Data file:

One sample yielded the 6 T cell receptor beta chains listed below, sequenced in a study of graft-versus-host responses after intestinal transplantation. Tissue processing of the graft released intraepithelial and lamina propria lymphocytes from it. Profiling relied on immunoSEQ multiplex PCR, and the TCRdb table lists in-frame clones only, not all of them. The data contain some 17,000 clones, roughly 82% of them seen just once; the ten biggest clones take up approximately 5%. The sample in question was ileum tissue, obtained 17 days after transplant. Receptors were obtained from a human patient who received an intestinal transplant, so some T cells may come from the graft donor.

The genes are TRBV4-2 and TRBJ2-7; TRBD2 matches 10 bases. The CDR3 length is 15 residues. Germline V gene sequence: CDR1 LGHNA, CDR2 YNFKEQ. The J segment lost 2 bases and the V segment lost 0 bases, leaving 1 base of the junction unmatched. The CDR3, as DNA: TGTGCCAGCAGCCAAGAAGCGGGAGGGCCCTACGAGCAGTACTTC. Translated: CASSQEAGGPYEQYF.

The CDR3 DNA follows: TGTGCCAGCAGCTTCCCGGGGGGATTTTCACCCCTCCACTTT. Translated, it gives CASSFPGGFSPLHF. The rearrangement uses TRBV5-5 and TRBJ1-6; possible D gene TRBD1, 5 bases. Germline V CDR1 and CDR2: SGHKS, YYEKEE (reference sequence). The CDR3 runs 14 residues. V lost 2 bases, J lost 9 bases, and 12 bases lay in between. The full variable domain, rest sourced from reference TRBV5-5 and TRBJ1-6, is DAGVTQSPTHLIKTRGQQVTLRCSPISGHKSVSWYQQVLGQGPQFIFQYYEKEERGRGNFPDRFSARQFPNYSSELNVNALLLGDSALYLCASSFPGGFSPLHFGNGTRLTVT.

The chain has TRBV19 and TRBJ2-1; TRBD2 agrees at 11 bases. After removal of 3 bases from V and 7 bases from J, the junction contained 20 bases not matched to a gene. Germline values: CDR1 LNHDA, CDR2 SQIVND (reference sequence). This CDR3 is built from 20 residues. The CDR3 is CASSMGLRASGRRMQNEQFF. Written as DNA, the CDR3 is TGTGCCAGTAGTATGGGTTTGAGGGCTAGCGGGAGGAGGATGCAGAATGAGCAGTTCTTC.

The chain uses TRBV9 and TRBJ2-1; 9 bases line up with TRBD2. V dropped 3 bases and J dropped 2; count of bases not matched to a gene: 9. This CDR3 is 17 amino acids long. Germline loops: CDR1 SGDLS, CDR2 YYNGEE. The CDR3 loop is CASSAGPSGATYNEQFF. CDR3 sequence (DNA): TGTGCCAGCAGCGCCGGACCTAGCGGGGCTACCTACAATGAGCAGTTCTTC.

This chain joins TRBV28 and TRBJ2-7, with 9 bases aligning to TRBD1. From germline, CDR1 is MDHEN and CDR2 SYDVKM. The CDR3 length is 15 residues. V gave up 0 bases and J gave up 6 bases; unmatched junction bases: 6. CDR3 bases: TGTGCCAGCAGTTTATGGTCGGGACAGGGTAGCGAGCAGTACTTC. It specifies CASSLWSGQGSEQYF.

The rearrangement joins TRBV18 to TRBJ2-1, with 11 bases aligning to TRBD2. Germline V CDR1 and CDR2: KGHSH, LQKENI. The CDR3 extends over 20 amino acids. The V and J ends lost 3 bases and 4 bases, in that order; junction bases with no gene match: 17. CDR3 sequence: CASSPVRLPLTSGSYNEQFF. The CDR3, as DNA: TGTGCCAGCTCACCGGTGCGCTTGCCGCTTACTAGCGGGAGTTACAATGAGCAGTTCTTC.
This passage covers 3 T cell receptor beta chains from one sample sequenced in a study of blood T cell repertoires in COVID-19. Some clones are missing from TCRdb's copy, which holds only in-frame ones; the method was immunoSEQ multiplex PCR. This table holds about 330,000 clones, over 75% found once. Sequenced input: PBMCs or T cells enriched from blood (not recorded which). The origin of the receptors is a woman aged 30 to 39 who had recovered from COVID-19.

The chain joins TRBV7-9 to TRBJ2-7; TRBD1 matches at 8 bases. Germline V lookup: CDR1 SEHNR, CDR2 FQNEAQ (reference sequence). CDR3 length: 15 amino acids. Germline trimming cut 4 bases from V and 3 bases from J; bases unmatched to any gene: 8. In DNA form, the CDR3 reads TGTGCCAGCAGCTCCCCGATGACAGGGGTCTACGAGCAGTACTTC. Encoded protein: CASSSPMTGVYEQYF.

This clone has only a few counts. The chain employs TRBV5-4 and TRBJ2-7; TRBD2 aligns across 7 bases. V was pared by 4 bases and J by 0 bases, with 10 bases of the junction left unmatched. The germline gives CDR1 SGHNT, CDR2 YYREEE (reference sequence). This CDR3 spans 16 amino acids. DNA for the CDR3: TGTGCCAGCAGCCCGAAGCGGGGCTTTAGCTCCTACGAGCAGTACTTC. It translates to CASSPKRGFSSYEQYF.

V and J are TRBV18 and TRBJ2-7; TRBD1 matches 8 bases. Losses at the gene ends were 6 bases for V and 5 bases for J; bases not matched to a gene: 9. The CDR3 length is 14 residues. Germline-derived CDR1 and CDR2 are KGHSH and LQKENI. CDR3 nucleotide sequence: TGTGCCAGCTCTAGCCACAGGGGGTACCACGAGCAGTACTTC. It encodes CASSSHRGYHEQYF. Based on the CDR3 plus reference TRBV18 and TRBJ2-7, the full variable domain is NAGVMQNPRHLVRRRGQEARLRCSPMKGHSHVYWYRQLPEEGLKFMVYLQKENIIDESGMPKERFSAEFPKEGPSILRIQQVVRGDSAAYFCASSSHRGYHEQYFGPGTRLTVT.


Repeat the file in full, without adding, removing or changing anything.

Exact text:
One sample yielded the 6 T cell receptor beta chains listed below, sequenced in a study of graft-versus-host responses after intestinal transplantation. Tissue processing of the graft released intraepithelial and lamina propria lymphocytes from it. Profiling relied on immunoSEQ multiplex PCR, and the TCRdb table lists in-frame clones only, not all of them. The data contain some 17,000 clones, roughly 82% of them seen just once; the ten biggest clones take up approximately 5%. The sample in question was ileum tissue, obtained 17 days after transplant. Receptors were obtained from a human patient who received an intestinal transplant, so some T cells may come from the graft donor.

The genes are TRBV4-2 and TRBJ2-7; TRBD2 matches 10 bases. The CDR3 length is 15 residues. Germline V gene sequence: CDR1 LGHNA, CDR2 YNFKEQ. The J segment lost 2 bases and the V segment lost 0 bases, leaving 1 base of the junction unmatched. The CDR3, as DNA: TGTGCCAGCAGCCAAGAAGCGGGAGGGCCCTACGAGCAGTACTTC. Translated: CASSQEAGGPYEQYF.

The CDR3 DNA follows: TGTGCCAGCAGCTTCCCGGGGGGATTTTCACCCCTCCACTTT. Translated, it gives CASSFPGGFSPLHF. The rearrangement uses TRBV5-5 and TRBJ1-6; possible D gene TRBD1, 5 bases. Germline V CDR1 and CDR2: SGHKS, YYEKEE (reference sequence). The CDR3 runs 14 residues. V lost 2 bases, J lost 9 bases, and 12 bases lay in between. The full variable domain, rest sourced from reference TRBV5-5 and TRBJ1-6, is DAGVTQSPTHLIKTRGQQVTLRCSPISGHKSVSWYQQVLGQGPQFIFQYYEKEERGRGNFPDRFSARQFPNYSSELNVNALLLGDSALYLCASSFPGGFSPLHFGNGTRLTVT.

The chain has TRBV19 and TRBJ2-1; TRBD2 agrees at 11 bases. After removal of 3 bases from V and 7 bases from J, the junction contained 20 bases not matched to a gene. Germline values: CDR1 LNHDA, CDR2 SQIVND (reference sequence). This CDR3 is built from 20 residues. The CDR3 is CASSMGLRASGRRMQNEQFF. Written as DNA, the CDR3 is TGTGCCAGTAGTATGGGTTTGAGGGCTAGCGGGAGGAGGATGCAGAATGAGCAGTTCTTC.

The chain uses TRBV9 and TRBJ2-1; 9 bases line up with TRBD2. V dropped 3 bases and J dropped 2; count of bases not matched to a gene: 9. This CDR3 is 17 amino acids long. Germline loops: CDR1 SGDLS, CDR2 YYNGEE. The CDR3 loop is CASSAGPSGATYNEQFF. CDR3 sequence (DNA): TGTGCCAGCAGCGCCGGACCTAGCGGGGCTACCTACAATGAGCAGTTCTTC.

This chain joins TRBV28 and TRBJ2-7, with 9 bases aligning to TRBD1. From germline, CDR1 is MDHEN and CDR2 SYDVKM. The CDR3 length is 15 residues. V gave up 0 bases and J gave up 6 bases; unmatched junction bases: 6. CDR3 bases: TGTGCCAGCAGTTTATGGTCGGGACAGGGTAGCGAGCAGTACTTC. It specifies CASSLWSGQGSEQYF.

The rearrangement joins TRBV18 to TRBJ2-1, with 11 bases aligning to TRBD2. Germline V CDR1 and CDR2: KGHSH, LQKENI. The CDR3 extends over 20 amino acids. The V and J ends lost 3 bases and 4 bases, in that order; junction bases with no gene match: 17. CDR3 sequence: CASSPVRLPLTSGSYNEQFF. The CDR3, as DNA: TGTGCCAGCTCACCGGTGCGCTTGCCGCTTACTAGCGGGAGTTACAATGAGCAGTTCTTC.
This passage covers 3 T cell receptor beta chains from one sample sequenced in a study of blood T cell repertoires in COVID-19. Some clones are missing from TCRdb's copy, which holds only in-frame ones; the method was immunoSEQ multiplex PCR. This table holds about 330,000 clones, over 75% found once. Sequenced input: PBMCs or T cells enriched from blood (not recorded which). The origin of the receptors is a woman aged 30 to 39 who had recovered from COVID-19.

The chain joins TRBV7-9 to TRBJ2-7; TRBD1 matches at 8 bases. Germline V lookup: CDR1 SEHNR, CDR2 FQNEAQ (reference sequence). CDR3 length: 15 amino acids. Germline trimming cut 4 bases from V and 3 bases from J; bases unmatched to any gene: 8. In DNA form, the CDR3 reads TGTGCCAGCAGCTCCCCGATGACAGGGGTCTACGAGCAGTACTTC. Encoded protein: CASSSPMTGVYEQYF.

This clone has only a few counts. The chain employs TRBV5-4 and TRBJ2-7; TRBD2 aligns across 7 bases. V was pared by 4 bases and J by 0 bases, with 10 bases of the junction left unmatched. The germline gives CDR1 SGHNT, CDR2 YYREEE (reference sequence). This CDR3 spans 16 amino acids. DNA for the CDR3: TGTGCCAGCAGCCCGAAGCGGGGCTTTAGCTCCTACGAGCAGTACTTC. It translates to CASSPKRGFSSYEQYF.

V and J are TRBV18 and TRBJ2-7; TRBD1 matches 8 bases. Losses at the gene ends were 6 bases for V and 5 bases for J; bases not matched to a gene: 9. The CDR3 length is 14 residues. Germline-derived CDR1 and CDR2 are KGHSH and LQKENI. CDR3 nucleotide sequence: TGTGCCAGCTCTAGCCACAGGGGGTACCACGAGCAGTACTTC. It encodes CASSSHRGYHEQYF. Based on the CDR3 plus reference TRBV18 and TRBJ2-7, the full variable domain is NAGVMQNPRHLVRRRGQEARLRCSPMKGHSHVYWYRQLPEEGLKFMVYLQKENIIDESGMPKERFSAEFPKEGPSILRIQQVVRGDSAAYFCASSSHRGYHEQYFGPGTRLTVT.